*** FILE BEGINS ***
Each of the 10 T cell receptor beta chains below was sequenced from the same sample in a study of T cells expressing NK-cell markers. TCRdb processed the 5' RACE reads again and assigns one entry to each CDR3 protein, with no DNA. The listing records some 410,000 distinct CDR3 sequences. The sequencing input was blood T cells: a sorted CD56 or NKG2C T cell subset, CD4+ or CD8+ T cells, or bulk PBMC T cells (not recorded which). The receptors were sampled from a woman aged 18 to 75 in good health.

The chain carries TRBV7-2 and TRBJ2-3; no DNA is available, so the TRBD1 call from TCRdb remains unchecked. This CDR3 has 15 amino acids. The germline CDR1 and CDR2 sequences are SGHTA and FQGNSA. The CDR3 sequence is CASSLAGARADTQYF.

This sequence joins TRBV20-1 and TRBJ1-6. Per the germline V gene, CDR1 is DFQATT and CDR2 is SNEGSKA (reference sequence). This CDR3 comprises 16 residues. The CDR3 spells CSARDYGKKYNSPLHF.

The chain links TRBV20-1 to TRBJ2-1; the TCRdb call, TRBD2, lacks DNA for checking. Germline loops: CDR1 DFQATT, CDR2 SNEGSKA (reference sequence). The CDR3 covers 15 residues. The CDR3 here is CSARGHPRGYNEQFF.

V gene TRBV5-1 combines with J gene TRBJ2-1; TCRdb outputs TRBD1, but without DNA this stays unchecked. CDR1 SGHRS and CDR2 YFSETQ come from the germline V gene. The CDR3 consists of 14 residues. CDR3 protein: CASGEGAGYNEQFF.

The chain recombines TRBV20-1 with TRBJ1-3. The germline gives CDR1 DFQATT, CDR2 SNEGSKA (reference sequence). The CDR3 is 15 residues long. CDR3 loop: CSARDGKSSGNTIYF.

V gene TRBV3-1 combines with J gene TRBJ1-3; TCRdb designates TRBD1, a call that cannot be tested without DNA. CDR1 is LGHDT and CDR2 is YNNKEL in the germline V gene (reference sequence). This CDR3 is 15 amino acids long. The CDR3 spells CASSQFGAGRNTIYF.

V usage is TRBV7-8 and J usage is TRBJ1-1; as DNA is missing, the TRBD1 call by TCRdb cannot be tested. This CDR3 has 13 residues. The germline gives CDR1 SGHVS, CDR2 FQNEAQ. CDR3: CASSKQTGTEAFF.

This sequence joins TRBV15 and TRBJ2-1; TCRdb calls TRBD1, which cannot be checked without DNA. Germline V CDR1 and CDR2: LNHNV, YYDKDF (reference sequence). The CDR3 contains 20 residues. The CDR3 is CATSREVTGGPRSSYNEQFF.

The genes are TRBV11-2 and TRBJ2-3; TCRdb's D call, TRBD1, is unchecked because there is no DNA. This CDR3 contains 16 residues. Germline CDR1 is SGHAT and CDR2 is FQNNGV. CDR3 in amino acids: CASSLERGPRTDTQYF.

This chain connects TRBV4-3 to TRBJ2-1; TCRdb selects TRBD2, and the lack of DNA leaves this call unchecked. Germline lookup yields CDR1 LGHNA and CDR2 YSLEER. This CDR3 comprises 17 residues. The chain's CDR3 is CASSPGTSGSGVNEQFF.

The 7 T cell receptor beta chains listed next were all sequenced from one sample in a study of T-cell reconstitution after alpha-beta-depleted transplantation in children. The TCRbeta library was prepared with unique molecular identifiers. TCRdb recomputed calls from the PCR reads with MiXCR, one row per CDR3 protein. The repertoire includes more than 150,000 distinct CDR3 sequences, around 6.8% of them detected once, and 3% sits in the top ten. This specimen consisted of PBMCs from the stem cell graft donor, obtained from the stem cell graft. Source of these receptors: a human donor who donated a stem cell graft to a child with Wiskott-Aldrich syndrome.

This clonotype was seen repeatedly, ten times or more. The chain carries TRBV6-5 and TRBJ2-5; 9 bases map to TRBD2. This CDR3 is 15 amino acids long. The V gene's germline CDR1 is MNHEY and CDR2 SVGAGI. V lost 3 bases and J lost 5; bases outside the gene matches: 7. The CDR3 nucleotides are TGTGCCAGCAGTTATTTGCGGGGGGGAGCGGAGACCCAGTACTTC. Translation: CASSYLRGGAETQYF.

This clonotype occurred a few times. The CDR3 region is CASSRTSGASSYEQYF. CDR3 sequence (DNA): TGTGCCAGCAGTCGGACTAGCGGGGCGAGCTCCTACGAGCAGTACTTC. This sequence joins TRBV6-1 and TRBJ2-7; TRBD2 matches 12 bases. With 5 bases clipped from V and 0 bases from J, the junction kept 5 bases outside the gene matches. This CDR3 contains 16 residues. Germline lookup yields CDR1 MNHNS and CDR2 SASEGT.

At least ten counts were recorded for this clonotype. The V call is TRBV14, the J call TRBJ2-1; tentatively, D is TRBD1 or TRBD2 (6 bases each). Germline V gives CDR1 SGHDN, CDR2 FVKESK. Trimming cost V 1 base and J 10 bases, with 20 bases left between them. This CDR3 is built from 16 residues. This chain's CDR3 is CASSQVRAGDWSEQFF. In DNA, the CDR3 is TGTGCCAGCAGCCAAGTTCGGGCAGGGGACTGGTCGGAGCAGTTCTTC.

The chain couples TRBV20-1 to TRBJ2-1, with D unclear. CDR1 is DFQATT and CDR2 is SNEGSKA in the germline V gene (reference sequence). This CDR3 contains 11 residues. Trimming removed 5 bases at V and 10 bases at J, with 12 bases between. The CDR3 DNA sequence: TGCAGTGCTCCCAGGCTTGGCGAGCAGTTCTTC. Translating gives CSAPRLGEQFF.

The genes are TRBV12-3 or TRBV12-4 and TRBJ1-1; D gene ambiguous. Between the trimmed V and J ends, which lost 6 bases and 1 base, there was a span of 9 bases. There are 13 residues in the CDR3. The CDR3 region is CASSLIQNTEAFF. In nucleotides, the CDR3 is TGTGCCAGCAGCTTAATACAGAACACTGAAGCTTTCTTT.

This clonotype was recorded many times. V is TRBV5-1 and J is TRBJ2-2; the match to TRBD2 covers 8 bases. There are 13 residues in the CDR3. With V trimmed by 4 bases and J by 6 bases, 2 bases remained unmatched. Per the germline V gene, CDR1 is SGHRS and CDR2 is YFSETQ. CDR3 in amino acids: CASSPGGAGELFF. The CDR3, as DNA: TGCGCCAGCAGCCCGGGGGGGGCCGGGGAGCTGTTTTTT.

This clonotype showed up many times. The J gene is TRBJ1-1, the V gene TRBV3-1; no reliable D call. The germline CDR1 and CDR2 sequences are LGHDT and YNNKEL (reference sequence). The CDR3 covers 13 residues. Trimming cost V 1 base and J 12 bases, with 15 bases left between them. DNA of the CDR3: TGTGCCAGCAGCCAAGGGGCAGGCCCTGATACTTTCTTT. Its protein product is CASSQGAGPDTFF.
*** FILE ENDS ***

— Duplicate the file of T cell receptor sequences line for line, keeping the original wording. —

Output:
Each of the 10 T cell receptor beta chains below was sequenced from the same sample in a study of T cells expressing NK-cell markers. TCRdb processed the 5' RACE reads again and assigns one entry to each CDR3 protein, with no DNA. The listing records some 410,000 distinct CDR3 sequences. The sequencing input was blood T cells: a sorted CD56 or NKG2C T cell subset, CD4+ or CD8+ T cells, or bulk PBMC T cells (not recorded which). The receptors were sampled from a woman aged 18 to 75 in good health.

The chain carries TRBV7-2 and TRBJ2-3; no DNA is available, so the TRBD1 call from TCRdb remains unchecked. This CDR3 has 15 amino acids. The germline CDR1 and CDR2 sequences are SGHTA and FQGNSA. The CDR3 sequence is CASSLAGARADTQYF.

This sequence joins TRBV20-1 and TRBJ1-6. Per the germline V gene, CDR1 is DFQATT and CDR2 is SNEGSKA (reference sequence). This CDR3 comprises 16 residues. The CDR3 spells CSARDYGKKYNSPLHF.

The chain links TRBV20-1 to TRBJ2-1; the TCRdb call, TRBD2, lacks DNA for checking. Germline loops: CDR1 DFQATT, CDR2 SNEGSKA (reference sequence). The CDR3 covers 15 residues. The CDR3 here is CSARGHPRGYNEQFF.

V gene TRBV5-1 combines with J gene TRBJ2-1; TCRdb outputs TRBD1, but without DNA this stays unchecked. CDR1 SGHRS and CDR2 YFSETQ come from the germline V gene. The CDR3 consists of 14 residues. CDR3 protein: CASGEGAGYNEQFF.

The chain recombines TRBV20-1 with TRBJ1-3. The germline gives CDR1 DFQATT, CDR2 SNEGSKA (reference sequence). The CDR3 is 15 residues long. CDR3 loop: CSARDGKSSGNTIYF.

V gene TRBV3-1 combines with J gene TRBJ1-3; TCRdb designates TRBD1, a call that cannot be tested without DNA. CDR1 is LGHDT and CDR2 is YNNKEL in the germline V gene (reference sequence). This CDR3 is 15 amino acids long. The CDR3 spells CASSQFGAGRNTIYF.

V usage is TRBV7-8 and J usage is TRBJ1-1; as DNA is missing, the TRBD1 call by TCRdb cannot be tested. This CDR3 has 13 residues. The germline gives CDR1 SGHVS, CDR2 FQNEAQ. CDR3: CASSKQTGTEAFF.

This sequence joins TRBV15 and TRBJ2-1; TCRdb calls TRBD1, which cannot be checked without DNA. Germline V CDR1 and CDR2: LNHNV, YYDKDF (reference sequence). The CDR3 contains 20 residues. The CDR3 is CATSREVTGGPRSSYNEQFF.

The genes are TRBV11-2 and TRBJ2-3; TCRdb's D call, TRBD1, is unchecked because there is no DNA. This CDR3 contains 16 residues. Germline CDR1 is SGHAT and CDR2 is FQNNGV. CDR3 in amino acids: CASSLERGPRTDTQYF.

This chain connects TRBV4-3 to TRBJ2-1; TCRdb selects TRBD2, and the lack of DNA leaves this call unchecked. Germline lookup yields CDR1 LGHNA and CDR2 YSLEER. This CDR3 comprises 17 residues. The chain's CDR3 is CASSPGTSGSGVNEQFF.

The 7 T cell receptor beta chains listed next were all sequenced from one sample in a study of T-cell reconstitution after alpha-beta-depleted transplantation in children. The TCRbeta library was prepared with unique molecular identifiers. TCRdb recomputed calls from the PCR reads with MiXCR, one row per CDR3 protein. The repertoire includes more than 150,000 distinct CDR3 sequences, around 6.8% of them detected once, and 3% sits in the top ten. This specimen consisted of PBMCs from the stem cell graft donor, obtained from the stem cell graft. Source of these receptors: a human donor who donated a stem cell graft to a child with Wiskott-Aldrich syndrome.

This clonotype was seen repeatedly, ten times or more. The chain carries TRBV6-5 and TRBJ2-5; 9 bases map to TRBD2. This CDR3 is 15 amino acids long. The V gene's germline CDR1 is MNHEY and CDR2 SVGAGI. V lost 3 bases and J lost 5; bases outside the gene matches: 7. The CDR3 nucleotides are TGTGCCAGCAGTTATTTGCGGGGGGGAGCGGAGACCCAGTACTTC. Translation: CASSYLRGGAETQYF.

This clonotype occurred a few times. The CDR3 region is CASSRTSGASSYEQYF. CDR3 sequence (DNA): TGTGCCAGCAGTCGGACTAGCGGGGCGAGCTCCTACGAGCAGTACTTC. This sequence joins TRBV6-1 and TRBJ2-7; TRBD2 matches 12 bases. With 5 bases clipped from V and 0 bases from J, the junction kept 5 bases outside the gene matches. This CDR3 contains 16 residues. Germline lookup yields CDR1 MNHNS and CDR2 SASEGT.

At least ten counts were recorded for this clonotype. The V call is TRBV14, the J call TRBJ2-1; tentatively, D is TRBD1 or TRBD2 (6 bases each). Germline V gives CDR1 SGHDN, CDR2 FVKESK. Trimming cost V 1 base and J 10 bases, with 20 bases left between them. This CDR3 is built from 16 residues. This chain's CDR3 is CASSQVRAGDWSEQFF. In DNA, the CDR3 is TGTGCCAGCAGCCAAGTTCGGGCAGGGGACTGGTCGGAGCAGTTCTTC.

The chain couples TRBV20-1 to TRBJ2-1, with D unclear. CDR1 is DFQATT and CDR2 is SNEGSKA in the germline V gene (reference sequence). This CDR3 contains 11 residues. Trimming removed 5 bases at V and 10 bases at J, with 12 bases between. The CDR3 DNA sequence: TGCAGTGCTCCCAGGCTTGGCGAGCAGTTCTTC. Translating gives CSAPRLGEQFF.

The genes are TRBV12-3 or TRBV12-4 and TRBJ1-1; D gene ambiguous. Between the trimmed V and J ends, which lost 6 bases and 1 base, there was a span of 9 bases. There are 13 residues in the CDR3. The CDR3 region is CASSLIQNTEAFF. In nucleotides, the CDR3 is TGTGCCAGCAGCTTAATACAGAACACTGAAGCTTTCTTT.

This clonotype was recorded many times. V is TRBV5-1 and J is TRBJ2-2; the match to TRBD2 covers 8 bases. There are 13 residues in the CDR3. With V trimmed by 4 bases and J by 6 bases, 2 bases remained unmatched. Per the germline V gene, CDR1 is SGHRS and CDR2 is YFSETQ. CDR3 in amino acids: CASSPGGAGELFF. The CDR3, as DNA: TGCGCCAGCAGCCCGGGGGGGGCCGGGGAGCTGTTTTTT.

This clonotype showed up many times. The J gene is TRBJ1-1, the V gene TRBV3-1; no reliable D call. The germline CDR1 and CDR2 sequences are LGHDT and YNNKEL (reference sequence). The CDR3 covers 13 residues. Trimming cost V 1 base and J 12 bases, with 15 bases left between them. DNA of the CDR3: TGTGCCAGCAGCCAAGGGGCAGGCCCTGATACTTTCTTT. Its protein product is CASSQGAGPDTFF.